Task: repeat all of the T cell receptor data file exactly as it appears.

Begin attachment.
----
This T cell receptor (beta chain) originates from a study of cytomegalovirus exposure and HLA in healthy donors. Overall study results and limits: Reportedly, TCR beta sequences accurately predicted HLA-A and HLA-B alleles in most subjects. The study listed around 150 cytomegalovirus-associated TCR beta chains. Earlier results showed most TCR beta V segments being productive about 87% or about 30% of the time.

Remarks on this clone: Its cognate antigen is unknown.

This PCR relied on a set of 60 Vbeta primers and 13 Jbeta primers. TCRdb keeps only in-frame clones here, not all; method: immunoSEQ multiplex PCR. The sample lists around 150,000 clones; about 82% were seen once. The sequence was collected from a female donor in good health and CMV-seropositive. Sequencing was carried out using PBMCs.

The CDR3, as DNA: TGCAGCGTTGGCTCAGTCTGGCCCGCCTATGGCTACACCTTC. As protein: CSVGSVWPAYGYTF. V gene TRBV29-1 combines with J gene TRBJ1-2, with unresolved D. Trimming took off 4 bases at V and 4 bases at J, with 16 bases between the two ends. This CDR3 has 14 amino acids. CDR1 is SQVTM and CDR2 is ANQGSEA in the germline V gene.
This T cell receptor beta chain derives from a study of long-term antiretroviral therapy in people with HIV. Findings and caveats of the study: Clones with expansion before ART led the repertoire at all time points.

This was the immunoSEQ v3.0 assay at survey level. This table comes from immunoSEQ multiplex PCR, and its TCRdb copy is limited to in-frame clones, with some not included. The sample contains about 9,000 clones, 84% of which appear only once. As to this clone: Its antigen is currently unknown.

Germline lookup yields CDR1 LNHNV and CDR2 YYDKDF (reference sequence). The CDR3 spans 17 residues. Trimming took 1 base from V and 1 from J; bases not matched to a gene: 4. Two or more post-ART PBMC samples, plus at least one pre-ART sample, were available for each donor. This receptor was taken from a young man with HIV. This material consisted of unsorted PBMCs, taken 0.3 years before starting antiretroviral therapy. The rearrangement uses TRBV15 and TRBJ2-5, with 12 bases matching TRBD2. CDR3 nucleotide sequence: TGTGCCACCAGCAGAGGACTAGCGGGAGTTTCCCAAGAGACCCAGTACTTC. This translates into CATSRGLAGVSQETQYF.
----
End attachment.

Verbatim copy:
This T cell receptor (beta chain) originates from a study of cytomegalovirus exposure and HLA in healthy donors. Overall study results and limits: Reportedly, TCR beta sequences accurately predicted HLA-A and HLA-B alleles in most subjects. The study listed around 150 cytomegalovirus-associated TCR beta chains. Earlier results showed most TCR beta V segments being productive about 87% or about 30% of the time.

Remarks on this clone: Its cognate antigen is unknown.

This PCR relied on a set of 60 Vbeta primers and 13 Jbeta primers. TCRdb keeps only in-frame clones here, not all; method: immunoSEQ multiplex PCR. The sample lists around 150,000 clones; about 82% were seen once. The sequence was collected from a female donor in good health and CMV-seropositive. Sequencing was carried out using PBMCs.

The CDR3, as DNA: TGCAGCGTTGGCTCAGTCTGGCCCGCCTATGGCTACACCTTC. As protein: CSVGSVWPAYGYTF. V gene TRBV29-1 combines with J gene TRBJ1-2, with unresolved D. Trimming took off 4 bases at V and 4 bases at J, with 16 bases between the two ends. This CDR3 has 14 amino acids. CDR1 is SQVTM and CDR2 is ANQGSEA in the germline V gene.
This T cell receptor beta chain derives from a study of long-term antiretroviral therapy in people with HIV. Findings and caveats of the study: Clones with expansion before ART led the repertoire at all time points.

This was the immunoSEQ v3.0 assay at survey level. This table comes from immunoSEQ multiplex PCR, and its TCRdb copy is limited to in-frame clones, with some not included. The sample contains about 9,000 clones, 84% of which appear only once. As to this clone: Its antigen is currently unknown.

Germline lookup yields CDR1 LNHNV and CDR2 YYDKDF (reference sequence). The CDR3 spans 17 residues. Trimming took 1 base from V and 1 from J; bases not matched to a gene: 4. Two or more post-ART PBMC samples, plus at least one pre-ART sample, were available for each donor. This receptor was taken from a young man with HIV. This material consisted of unsorted PBMCs, taken 0.3 years before starting antiretroviral therapy. The rearrangement uses TRBV15 and TRBJ2-5, with 12 bases matching TRBD2. CDR3 nucleotide sequence: TGTGCCACCAGCAGAGGACTAGCGGGAGTTTCCCAAGAGACCCAGTACTTC. This translates into CATSRGLAGVSQETQYF.